And it’s a very frustrating economy, because we’re not moving anywhere rapidly. And it’s hard to see a lot of light on the horizon. So, this is an economy that is still a lot of troubles in it, a lot of potholes along the road. We are on a very rocky road to recovery. But it’s not a very easy road. And it’s going to remain that way for some time to come.
JUDY WOODRUFF: And then you also have the report that consumers are shedding debt, the fastest rate since the Depression, but mainly due to defaults. They are just walking away from the bills that they owe. So, is this a good sign or a bad sign?
DIANE SWONK: Well, de-leveraging is part of the process of going into too much debt, but it is a bad thing when you have to walk away from it.
In fact, I think, moving forward, what we going to have to see is, we now see a lot of households that put 20 percent down. They are underwater on their mortgage and they lost their job. The only way they can stay in the house is not just to renegotiate the terms of the loan. They are going to need some principal forgiven. And that is a very controversial issue, but it is our only way to really de-leverage and move forward.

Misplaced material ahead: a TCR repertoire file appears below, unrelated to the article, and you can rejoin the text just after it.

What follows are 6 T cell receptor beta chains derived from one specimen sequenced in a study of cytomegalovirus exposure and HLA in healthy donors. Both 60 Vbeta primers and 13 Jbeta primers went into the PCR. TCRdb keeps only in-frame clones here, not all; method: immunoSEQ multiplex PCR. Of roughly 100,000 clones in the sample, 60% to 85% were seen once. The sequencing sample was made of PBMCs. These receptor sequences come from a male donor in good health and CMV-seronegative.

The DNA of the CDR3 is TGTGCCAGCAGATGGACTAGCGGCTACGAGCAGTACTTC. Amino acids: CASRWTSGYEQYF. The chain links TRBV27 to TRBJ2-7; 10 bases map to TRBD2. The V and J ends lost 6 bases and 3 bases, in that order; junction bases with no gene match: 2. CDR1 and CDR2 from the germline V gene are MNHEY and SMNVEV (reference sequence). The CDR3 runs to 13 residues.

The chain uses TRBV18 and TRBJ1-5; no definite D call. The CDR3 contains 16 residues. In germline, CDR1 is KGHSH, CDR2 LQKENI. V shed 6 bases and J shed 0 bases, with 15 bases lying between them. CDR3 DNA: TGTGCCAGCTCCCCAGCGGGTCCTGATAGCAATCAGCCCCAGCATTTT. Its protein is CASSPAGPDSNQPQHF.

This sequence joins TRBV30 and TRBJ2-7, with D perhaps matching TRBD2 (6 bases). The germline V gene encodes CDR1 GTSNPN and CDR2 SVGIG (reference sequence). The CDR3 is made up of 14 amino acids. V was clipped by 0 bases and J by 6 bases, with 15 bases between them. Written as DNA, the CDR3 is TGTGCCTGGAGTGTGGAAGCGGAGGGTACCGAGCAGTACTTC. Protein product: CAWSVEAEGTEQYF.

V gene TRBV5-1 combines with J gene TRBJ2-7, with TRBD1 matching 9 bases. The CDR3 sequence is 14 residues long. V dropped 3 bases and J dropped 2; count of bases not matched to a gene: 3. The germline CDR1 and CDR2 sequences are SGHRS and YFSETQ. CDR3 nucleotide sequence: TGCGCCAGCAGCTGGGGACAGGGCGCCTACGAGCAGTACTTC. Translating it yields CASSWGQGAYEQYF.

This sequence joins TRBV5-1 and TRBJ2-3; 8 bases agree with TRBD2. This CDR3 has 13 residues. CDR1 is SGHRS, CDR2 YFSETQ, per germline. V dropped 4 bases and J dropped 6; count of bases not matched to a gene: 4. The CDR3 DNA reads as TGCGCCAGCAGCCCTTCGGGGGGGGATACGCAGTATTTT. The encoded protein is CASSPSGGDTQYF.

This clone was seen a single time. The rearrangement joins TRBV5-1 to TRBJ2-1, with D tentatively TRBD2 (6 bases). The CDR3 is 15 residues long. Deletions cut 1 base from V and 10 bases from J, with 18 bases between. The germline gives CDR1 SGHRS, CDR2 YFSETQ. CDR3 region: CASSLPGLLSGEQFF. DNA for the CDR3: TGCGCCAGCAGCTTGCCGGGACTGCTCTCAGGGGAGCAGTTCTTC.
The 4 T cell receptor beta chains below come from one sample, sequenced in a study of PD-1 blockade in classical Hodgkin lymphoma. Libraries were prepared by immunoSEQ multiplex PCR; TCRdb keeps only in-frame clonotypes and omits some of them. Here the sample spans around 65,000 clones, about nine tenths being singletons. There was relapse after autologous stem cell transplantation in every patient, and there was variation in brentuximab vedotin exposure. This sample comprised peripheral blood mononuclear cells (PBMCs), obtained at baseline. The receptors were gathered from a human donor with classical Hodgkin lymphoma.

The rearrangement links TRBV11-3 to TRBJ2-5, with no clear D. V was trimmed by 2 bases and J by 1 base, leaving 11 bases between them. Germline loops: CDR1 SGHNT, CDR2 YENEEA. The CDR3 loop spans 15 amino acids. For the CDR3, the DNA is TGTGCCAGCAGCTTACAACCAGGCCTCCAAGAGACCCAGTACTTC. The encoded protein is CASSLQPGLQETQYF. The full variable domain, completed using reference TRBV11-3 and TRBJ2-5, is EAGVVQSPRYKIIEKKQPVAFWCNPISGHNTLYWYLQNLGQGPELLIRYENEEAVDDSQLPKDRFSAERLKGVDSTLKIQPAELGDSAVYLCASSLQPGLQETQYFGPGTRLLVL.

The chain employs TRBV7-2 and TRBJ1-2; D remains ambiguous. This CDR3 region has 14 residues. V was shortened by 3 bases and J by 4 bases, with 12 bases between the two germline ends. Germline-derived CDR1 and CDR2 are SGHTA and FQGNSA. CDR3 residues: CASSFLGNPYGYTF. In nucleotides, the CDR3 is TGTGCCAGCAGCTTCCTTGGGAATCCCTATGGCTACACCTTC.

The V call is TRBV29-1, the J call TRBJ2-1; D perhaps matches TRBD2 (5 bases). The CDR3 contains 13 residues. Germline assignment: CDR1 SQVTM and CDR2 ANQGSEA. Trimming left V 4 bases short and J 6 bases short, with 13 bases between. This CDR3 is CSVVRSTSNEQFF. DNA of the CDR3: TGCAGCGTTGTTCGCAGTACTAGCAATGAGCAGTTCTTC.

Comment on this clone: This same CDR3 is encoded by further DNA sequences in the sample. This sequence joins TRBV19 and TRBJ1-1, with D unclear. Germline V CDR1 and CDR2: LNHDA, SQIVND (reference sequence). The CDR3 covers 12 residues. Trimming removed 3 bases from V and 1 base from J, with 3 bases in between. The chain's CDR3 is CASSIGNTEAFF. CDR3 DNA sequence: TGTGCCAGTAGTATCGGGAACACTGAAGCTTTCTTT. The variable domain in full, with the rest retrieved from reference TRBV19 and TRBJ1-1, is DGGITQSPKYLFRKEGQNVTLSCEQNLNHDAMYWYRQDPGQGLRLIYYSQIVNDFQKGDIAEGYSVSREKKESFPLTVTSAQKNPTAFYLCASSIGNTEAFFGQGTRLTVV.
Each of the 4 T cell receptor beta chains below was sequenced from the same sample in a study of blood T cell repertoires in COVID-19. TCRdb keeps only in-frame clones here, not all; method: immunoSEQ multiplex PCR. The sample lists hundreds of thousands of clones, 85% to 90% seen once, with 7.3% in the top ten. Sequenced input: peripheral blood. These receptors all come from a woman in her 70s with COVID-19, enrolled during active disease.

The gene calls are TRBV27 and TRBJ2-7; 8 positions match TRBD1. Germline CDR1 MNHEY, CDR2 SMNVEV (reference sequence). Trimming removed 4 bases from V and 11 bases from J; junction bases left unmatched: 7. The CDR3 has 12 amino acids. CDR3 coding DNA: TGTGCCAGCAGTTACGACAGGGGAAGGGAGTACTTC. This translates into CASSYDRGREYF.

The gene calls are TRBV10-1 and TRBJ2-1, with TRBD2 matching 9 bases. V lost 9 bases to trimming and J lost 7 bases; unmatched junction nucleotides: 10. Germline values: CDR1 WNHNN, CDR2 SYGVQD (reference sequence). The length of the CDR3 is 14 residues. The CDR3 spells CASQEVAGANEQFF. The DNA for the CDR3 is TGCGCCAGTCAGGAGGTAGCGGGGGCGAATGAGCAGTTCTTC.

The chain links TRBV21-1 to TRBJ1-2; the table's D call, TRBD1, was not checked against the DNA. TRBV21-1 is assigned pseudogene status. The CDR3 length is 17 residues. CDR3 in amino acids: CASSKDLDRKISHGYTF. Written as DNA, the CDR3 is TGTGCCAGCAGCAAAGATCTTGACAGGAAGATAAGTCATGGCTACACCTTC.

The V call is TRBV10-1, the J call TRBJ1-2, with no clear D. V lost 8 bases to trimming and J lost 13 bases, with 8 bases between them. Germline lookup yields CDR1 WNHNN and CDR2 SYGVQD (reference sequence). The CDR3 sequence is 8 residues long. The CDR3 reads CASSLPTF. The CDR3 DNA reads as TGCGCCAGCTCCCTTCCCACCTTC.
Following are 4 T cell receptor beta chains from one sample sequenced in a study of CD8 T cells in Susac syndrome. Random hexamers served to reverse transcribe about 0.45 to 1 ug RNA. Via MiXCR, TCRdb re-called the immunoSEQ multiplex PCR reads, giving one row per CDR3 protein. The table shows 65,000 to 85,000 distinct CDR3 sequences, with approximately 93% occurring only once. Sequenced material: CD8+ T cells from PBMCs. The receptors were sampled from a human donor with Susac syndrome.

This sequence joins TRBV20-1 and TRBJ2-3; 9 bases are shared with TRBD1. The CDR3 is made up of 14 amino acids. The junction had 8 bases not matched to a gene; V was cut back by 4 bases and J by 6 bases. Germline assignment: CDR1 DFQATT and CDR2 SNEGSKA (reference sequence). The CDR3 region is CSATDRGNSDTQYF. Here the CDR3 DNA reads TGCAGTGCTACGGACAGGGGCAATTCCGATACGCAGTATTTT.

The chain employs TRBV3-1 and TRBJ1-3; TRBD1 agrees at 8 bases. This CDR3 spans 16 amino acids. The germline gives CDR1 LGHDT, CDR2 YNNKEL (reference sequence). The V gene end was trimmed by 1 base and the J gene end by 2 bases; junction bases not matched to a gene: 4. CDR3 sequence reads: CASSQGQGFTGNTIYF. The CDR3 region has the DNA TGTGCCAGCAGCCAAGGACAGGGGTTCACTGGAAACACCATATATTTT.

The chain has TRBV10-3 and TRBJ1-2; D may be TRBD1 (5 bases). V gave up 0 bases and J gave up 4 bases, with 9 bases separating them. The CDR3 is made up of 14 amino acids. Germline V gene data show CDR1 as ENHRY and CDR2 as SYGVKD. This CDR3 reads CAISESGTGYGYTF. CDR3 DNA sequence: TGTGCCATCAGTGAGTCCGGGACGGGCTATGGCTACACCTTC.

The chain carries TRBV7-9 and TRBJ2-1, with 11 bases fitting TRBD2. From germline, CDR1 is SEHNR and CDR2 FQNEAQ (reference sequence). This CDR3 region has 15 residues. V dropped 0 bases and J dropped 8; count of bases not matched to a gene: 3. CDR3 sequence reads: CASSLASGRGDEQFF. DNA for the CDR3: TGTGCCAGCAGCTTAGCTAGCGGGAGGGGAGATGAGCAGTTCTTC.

And, frankly, I think everybody knows now it’s better to keep their neighbors in their home, even if it means forgiving some of that debt, than letting that home go vacant, and be vandalized over the next year, and destroy the value of your home.